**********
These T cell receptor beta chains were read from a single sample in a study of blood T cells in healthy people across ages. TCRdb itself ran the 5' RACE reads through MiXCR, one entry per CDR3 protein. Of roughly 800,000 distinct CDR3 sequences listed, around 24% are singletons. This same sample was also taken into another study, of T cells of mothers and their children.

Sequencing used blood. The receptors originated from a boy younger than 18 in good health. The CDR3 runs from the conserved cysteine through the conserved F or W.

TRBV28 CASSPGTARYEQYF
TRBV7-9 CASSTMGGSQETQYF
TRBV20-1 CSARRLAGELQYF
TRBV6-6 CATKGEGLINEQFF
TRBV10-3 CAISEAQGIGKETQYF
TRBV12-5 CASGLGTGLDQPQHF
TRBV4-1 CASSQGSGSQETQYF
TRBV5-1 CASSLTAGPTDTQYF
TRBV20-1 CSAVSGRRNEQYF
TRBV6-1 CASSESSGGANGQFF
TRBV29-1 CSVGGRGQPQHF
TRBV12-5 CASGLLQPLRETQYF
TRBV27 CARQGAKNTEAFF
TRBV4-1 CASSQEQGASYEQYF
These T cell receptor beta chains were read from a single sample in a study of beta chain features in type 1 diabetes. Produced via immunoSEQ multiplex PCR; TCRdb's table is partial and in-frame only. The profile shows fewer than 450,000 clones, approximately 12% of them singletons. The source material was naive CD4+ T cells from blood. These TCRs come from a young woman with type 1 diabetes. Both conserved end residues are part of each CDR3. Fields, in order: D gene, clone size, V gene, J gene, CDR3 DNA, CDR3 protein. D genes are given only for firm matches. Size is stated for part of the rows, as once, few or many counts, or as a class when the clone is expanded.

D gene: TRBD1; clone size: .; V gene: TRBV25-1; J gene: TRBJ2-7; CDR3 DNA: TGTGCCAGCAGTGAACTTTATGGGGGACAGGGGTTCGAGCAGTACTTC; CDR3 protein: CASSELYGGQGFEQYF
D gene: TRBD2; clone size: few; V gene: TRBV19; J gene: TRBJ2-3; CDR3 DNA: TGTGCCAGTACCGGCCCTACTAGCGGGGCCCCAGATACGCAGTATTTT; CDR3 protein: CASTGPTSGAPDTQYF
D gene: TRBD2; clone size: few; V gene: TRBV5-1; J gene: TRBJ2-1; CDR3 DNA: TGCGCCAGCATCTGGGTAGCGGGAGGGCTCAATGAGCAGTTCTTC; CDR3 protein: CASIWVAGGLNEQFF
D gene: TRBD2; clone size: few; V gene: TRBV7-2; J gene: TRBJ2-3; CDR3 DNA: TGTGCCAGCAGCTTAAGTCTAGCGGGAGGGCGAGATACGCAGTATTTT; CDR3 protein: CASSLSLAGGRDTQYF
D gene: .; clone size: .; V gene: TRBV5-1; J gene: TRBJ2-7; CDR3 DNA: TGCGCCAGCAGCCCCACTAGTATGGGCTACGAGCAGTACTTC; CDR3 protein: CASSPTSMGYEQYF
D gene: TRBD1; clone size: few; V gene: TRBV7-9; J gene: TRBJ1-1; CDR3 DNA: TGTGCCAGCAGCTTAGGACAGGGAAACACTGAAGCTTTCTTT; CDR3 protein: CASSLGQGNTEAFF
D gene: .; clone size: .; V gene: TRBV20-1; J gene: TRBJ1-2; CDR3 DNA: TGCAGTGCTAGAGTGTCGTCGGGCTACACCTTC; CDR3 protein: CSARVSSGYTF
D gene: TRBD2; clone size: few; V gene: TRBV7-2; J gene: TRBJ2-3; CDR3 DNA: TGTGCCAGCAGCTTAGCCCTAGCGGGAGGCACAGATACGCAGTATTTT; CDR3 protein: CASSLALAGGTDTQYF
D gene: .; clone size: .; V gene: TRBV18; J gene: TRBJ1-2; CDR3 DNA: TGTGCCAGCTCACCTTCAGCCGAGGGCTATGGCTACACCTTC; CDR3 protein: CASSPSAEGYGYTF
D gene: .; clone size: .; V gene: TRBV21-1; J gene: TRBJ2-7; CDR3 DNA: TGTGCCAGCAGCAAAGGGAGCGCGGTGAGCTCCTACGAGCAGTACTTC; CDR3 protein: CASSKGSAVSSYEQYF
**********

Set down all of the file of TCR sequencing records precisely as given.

These T cell receptor beta chains were read from a single sample in a study of blood T cells in healthy people across ages. TCRdb itself ran the 5' RACE reads through MiXCR, one entry per CDR3 protein. Of roughly 800,000 distinct CDR3 sequences listed, around 24% are singletons. This same sample was also taken into another study, of T cells of mothers and their children.

Sequencing used blood. The receptors originated from a boy younger than 18 in good health. The CDR3 runs from the conserved cysteine through the conserved F or W.

TRBV28 CASSPGTARYEQYF
TRBV7-9 CASSTMGGSQETQYF
TRBV20-1 CSARRLAGELQYF
TRBV6-6 CATKGEGLINEQFF
TRBV10-3 CAISEAQGIGKETQYF
TRBV12-5 CASGLGTGLDQPQHF
TRBV4-1 CASSQGSGSQETQYF
TRBV5-1 CASSLTAGPTDTQYF
TRBV20-1 CSAVSGRRNEQYF
TRBV6-1 CASSESSGGANGQFF
TRBV29-1 CSVGGRGQPQHF
TRBV12-5 CASGLLQPLRETQYF
TRBV27 CARQGAKNTEAFF
TRBV4-1 CASSQEQGASYEQYF
These T cell receptor beta chains were read from a single sample in a study of beta chain features in type 1 diabetes. Produced via immunoSEQ multiplex PCR; TCRdb's table is partial and in-frame only. The profile shows fewer than 450,000 clones, approximately 12% of them singletons. The source material was naive CD4+ T cells from blood. These TCRs come from a young woman with type 1 diabetes. Both conserved end residues are part of each CDR3. Fields, in order: D gene, clone size, V gene, J gene, CDR3 DNA, CDR3 protein. D genes are given only for firm matches. Size is stated for part of the rows, as once, few or many counts, or as a class when the clone is expanded.

D gene: TRBD1; clone size: .; V gene: TRBV25-1; J gene: TRBJ2-7; CDR3 DNA: TGTGCCAGCAGTGAACTTTATGGGGGACAGGGGTTCGAGCAGTACTTC; CDR3 protein: CASSELYGGQGFEQYF
D gene: TRBD2; clone size: few; V gene: TRBV19; J gene: TRBJ2-3; CDR3 DNA: TGTGCCAGTACCGGCCCTACTAGCGGGGCCCCAGATACGCAGTATTTT; CDR3 protein: CASTGPTSGAPDTQYF
D gene: TRBD2; clone size: few; V gene: TRBV5-1; J gene: TRBJ2-1; CDR3 DNA: TGCGCCAGCATCTGGGTAGCGGGAGGGCTCAATGAGCAGTTCTTC; CDR3 protein: CASIWVAGGLNEQFF
D gene: TRBD2; clone size: few; V gene: TRBV7-2; J gene: TRBJ2-3; CDR3 DNA: TGTGCCAGCAGCTTAAGTCTAGCGGGAGGGCGAGATACGCAGTATTTT; CDR3 protein: CASSLSLAGGRDTQYF
D gene: .; clone size: .; V gene: TRBV5-1; J gene: TRBJ2-7; CDR3 DNA: TGCGCCAGCAGCCCCACTAGTATGGGCTACGAGCAGTACTTC; CDR3 protein: CASSPTSMGYEQYF
D gene: TRBD1; clone size: few; V gene: TRBV7-9; J gene: TRBJ1-1; CDR3 DNA: TGTGCCAGCAGCTTAGGACAGGGAAACACTGAAGCTTTCTTT; CDR3 protein: CASSLGQGNTEAFF
D gene: .; clone size: .; V gene: TRBV20-1; J gene: TRBJ1-2; CDR3 DNA: TGCAGTGCTAGAGTGTCGTCGGGCTACACCTTC; CDR3 protein: CSARVSSGYTF
D gene: TRBD2; clone size: few; V gene: TRBV7-2; J gene: TRBJ2-3; CDR3 DNA: TGTGCCAGCAGCTTAGCCCTAGCGGGAGGCACAGATACGCAGTATTTT; CDR3 protein: CASSLALAGGTDTQYF
D gene: .; clone size: .; V gene: TRBV18; J gene: TRBJ1-2; CDR3 DNA: TGTGCCAGCTCACCTTCAGCCGAGGGCTATGGCTACACCTTC; CDR3 protein: CASSPSAEGYGYTF
D gene: .; clone size: .; V gene: TRBV21-1; J gene: TRBJ2-7; CDR3 DNA: TGTGCCAGCAGCAAAGGGAGCGCGGTGAGCTCCTACGAGCAGTACTTC; CDR3 protein: CASSKGSAVSSYEQYF